Gorton, Manchester. 1930. Greyhound racing at Belle Vue, the buses going up and down Hyde Road, the siren of Peacock's foundry going off every night at six. This is Bessie and Sam Holloway's place, home for Nell and little brother Bobby and older step-child Violet. Precious visits from Dad's sister Benny, a Queen of the music hall trailing clouds of glory and whisky, provide infrequent brushes with glamour. 'Alright for some,' grunts Bessie. Nell grows up to work in a factory and there, from the tailgate of a truck in the yard, she first hears fellow factory worker Harry Caplin play trombone break on the old jazz classic, Clarinet Marmalade. Harry's talent will take him far and introduce him to such jazz legends as Louis Armstrong and Jack Teagarden; but not as far as poor feckless Bobby, who finds himself fighting in the jungles of Malaya. Spanning the twentieth century, this is a poignant story about a brother and a sister and three generations of a northern working-class family.
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(196mm x 128mm x 27mm)
Virago Press Ltd
Publisher: Little, Brown Book Group
Country of Publication:
UK Kirkus Review »
The award-winning author Carol Birch is a writer of immense talent who has been described as 'one of Britain's best-kept secrets', and this book confirms the power of her writing skills. The book opens on a morning in Rome when Jack, hiding in a sleepy corner of the library, receives a telephone call telling of his mother's stroke. He is stirred from his apathy and returns home to England to the memories of the family he left behind. This is a long and powerful tale of three generations of a northern working-class family. Beautifully descriptive and capturing a profound sense of time and place, the story gives each of the characters time in the spotlight, creating a tableau of vivid personalities. Each chapter provides a snapshot of their daily lives, the sights, the sounds and the emotional ups and downs. There is the tragic and colourful Auntie Bennet who shamed the older generation by 'going on the stage' but who charms the children with her warmth and her amazing juggling skills. Then there's Nelly's Dad who drinks too much but is loving and understanding, her moaning mother, handsome and loveable little brother Bobby and Violet, the sentimental one who is never fully accepted. And Nelly herself, Jack's mother, seen again as a young girl, wistfully aware that she is 'not a chosen kind of person'. There are boiled egg and soldier teas, days out in Blackpool with jazz on the pier, ball games on the beach and Charlie Chaplin at the pictures. The characters are so skilfully drawn that they seem to breathe with the reader. This is a warm and colourful story, told with unsentimental nostalgia. Rich in details of Britain's unique social history, it recreates a slower and simpler age, following one family's journey into a new era as they attempt to reconcile their past and present. (Kirkus UK)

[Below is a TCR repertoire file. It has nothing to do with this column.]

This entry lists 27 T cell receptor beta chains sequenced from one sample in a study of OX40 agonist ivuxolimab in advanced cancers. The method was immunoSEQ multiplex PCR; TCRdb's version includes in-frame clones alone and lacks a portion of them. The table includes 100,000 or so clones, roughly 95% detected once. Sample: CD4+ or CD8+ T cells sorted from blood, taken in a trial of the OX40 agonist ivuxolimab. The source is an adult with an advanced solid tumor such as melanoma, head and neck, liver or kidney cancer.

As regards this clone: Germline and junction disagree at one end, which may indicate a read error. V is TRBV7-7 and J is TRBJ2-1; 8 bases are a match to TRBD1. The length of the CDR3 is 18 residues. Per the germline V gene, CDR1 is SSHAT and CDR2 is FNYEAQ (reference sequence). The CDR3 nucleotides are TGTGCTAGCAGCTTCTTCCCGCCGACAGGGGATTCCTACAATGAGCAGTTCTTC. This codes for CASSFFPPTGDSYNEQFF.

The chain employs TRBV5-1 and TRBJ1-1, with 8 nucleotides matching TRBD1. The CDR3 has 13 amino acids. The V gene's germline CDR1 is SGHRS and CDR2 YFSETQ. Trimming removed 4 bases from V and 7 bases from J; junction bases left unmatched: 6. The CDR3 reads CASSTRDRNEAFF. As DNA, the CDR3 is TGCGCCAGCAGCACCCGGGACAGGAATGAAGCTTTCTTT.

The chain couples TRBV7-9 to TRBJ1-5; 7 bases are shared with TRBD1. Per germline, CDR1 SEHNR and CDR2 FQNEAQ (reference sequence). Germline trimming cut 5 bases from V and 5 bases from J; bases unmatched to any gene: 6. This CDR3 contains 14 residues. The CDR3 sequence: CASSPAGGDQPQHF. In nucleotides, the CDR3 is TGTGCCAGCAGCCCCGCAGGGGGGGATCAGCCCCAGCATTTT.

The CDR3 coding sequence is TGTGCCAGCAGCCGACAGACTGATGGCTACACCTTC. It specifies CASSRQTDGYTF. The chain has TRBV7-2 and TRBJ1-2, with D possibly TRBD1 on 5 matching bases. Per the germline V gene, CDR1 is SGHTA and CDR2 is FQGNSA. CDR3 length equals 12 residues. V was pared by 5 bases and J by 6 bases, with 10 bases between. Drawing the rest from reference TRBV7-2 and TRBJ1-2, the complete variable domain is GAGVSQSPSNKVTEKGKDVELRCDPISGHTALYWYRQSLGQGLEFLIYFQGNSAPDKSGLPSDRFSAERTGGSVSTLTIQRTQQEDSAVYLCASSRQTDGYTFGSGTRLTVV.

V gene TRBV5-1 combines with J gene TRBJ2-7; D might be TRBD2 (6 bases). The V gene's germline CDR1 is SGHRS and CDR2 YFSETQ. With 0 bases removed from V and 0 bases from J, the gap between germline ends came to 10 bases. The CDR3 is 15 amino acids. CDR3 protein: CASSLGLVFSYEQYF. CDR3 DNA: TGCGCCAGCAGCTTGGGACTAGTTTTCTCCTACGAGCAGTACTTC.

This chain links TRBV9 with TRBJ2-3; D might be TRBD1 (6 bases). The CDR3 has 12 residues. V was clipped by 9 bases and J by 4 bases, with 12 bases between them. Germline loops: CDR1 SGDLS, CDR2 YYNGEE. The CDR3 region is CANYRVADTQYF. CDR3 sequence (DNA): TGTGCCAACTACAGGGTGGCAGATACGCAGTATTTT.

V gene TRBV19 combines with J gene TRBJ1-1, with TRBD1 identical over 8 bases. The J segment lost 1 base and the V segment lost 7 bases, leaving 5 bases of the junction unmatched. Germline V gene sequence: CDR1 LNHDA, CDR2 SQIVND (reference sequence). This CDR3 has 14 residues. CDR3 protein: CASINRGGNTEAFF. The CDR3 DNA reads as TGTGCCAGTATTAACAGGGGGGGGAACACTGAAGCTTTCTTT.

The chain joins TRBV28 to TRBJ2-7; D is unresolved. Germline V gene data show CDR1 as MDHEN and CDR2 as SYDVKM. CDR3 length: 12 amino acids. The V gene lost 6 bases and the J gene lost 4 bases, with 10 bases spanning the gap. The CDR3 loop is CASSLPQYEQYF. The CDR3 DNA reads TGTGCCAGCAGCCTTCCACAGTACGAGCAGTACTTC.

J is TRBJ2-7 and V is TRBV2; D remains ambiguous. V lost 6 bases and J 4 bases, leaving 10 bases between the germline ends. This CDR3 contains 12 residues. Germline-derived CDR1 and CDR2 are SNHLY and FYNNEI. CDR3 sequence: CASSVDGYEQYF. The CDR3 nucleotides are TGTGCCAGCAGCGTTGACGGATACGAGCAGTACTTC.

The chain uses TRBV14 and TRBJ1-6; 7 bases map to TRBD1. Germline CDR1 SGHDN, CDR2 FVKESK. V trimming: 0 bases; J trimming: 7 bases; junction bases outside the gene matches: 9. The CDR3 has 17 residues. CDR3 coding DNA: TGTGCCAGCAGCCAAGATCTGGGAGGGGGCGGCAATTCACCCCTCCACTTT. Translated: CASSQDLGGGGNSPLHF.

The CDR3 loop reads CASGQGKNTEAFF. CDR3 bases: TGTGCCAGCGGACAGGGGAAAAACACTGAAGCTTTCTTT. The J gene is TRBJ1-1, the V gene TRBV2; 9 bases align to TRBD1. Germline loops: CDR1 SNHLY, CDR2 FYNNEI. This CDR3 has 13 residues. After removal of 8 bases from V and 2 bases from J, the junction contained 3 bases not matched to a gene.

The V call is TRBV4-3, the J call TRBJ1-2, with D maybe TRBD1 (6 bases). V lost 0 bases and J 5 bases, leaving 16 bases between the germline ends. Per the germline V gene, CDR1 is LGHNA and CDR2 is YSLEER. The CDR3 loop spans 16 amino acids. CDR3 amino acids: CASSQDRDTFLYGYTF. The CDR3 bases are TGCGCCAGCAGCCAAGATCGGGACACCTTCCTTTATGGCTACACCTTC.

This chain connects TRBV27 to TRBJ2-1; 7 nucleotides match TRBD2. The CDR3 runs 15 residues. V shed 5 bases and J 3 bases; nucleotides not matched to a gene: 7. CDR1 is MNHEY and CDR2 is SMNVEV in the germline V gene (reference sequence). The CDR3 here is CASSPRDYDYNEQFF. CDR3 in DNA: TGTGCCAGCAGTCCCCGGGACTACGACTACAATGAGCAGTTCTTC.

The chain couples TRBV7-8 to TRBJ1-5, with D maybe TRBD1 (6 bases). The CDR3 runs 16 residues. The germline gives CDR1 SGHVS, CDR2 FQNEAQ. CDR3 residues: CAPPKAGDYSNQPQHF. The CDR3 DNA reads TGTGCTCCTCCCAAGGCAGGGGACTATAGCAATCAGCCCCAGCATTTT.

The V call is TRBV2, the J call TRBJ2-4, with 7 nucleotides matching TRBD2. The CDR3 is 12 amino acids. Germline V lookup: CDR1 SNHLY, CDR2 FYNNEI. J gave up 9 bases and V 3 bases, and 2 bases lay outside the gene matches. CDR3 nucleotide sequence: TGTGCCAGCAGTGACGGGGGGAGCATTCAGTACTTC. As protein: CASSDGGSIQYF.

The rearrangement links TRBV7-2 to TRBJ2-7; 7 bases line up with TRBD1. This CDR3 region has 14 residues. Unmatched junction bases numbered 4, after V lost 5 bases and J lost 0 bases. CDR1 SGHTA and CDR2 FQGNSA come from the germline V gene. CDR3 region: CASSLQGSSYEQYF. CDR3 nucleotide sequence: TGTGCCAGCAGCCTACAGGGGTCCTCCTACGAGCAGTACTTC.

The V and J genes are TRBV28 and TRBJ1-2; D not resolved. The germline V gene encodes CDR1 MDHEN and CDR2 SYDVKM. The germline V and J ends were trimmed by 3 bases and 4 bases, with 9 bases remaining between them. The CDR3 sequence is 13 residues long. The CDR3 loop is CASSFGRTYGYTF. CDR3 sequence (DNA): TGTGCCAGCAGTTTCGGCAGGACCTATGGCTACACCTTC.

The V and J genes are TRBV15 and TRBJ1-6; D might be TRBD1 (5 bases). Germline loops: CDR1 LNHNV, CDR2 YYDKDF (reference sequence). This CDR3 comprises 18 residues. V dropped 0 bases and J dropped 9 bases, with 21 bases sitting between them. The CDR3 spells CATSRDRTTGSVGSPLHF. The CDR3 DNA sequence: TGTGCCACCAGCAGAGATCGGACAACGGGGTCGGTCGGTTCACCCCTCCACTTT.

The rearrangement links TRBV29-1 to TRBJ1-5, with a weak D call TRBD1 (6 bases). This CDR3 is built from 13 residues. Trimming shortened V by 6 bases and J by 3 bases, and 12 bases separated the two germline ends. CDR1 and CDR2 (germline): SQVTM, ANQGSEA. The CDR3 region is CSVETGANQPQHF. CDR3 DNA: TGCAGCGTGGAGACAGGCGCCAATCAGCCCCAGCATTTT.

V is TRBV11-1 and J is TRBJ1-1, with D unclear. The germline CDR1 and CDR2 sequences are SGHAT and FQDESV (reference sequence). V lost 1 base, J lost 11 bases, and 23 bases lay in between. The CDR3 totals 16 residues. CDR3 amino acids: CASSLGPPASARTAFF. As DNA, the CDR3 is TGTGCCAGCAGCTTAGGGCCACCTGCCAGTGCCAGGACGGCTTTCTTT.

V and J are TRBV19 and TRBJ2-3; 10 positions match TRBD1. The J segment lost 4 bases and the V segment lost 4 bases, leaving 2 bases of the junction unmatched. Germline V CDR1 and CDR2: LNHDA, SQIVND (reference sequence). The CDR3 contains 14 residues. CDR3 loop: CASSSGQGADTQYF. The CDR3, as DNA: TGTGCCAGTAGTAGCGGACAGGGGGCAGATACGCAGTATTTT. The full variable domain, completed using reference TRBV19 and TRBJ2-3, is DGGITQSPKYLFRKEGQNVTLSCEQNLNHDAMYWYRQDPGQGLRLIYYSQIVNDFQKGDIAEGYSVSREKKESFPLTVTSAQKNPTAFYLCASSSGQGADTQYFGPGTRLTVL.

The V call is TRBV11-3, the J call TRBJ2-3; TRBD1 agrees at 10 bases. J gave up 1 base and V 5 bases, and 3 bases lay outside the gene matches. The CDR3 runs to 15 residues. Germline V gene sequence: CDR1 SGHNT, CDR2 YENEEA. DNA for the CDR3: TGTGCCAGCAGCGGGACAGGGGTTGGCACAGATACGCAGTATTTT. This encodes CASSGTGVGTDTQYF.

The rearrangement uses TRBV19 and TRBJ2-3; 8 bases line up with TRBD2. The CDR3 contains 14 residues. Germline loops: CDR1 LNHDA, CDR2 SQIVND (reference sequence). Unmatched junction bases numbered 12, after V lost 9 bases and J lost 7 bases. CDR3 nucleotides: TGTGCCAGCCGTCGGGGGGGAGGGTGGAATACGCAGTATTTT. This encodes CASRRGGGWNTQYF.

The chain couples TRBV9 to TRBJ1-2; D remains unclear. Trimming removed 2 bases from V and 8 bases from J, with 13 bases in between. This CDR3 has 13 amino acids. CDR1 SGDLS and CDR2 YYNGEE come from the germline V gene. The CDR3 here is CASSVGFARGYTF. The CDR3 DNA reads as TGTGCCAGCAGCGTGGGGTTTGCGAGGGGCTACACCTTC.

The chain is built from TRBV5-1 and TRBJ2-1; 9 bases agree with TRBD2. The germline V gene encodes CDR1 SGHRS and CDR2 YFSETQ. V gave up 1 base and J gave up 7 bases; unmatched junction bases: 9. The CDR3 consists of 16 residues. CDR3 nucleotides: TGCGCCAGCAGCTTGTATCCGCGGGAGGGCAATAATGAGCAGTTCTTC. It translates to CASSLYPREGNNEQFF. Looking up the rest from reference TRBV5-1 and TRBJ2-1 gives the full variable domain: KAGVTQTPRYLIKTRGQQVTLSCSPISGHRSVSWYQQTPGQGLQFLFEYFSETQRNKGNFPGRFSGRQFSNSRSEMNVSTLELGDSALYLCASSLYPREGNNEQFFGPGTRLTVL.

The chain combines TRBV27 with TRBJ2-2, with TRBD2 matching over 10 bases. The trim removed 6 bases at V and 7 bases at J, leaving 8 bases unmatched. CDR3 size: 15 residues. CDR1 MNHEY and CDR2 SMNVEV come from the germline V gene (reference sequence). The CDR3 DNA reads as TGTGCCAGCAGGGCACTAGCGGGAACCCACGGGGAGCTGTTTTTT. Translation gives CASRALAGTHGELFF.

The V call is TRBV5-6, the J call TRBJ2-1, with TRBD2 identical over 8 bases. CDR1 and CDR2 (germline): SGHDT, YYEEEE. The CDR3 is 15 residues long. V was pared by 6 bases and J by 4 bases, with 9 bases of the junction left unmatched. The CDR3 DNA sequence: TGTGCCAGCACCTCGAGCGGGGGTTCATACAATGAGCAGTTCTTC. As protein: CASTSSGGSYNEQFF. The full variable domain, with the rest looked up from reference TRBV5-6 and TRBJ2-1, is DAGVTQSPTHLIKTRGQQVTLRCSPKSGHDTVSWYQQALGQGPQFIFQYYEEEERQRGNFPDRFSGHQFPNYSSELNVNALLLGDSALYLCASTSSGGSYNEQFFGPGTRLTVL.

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Author Biography - Carol Birch
Carol Birch was born in 1951 in Manchester and went to Keele University. For her first novel, LIFE IN THE PALACE, she won the 1988 David Higham Award for the Best First Novel of the Year. In 1991 she won the prestigious Geoffrey Faber Memorial Prize with THE FOG LINE.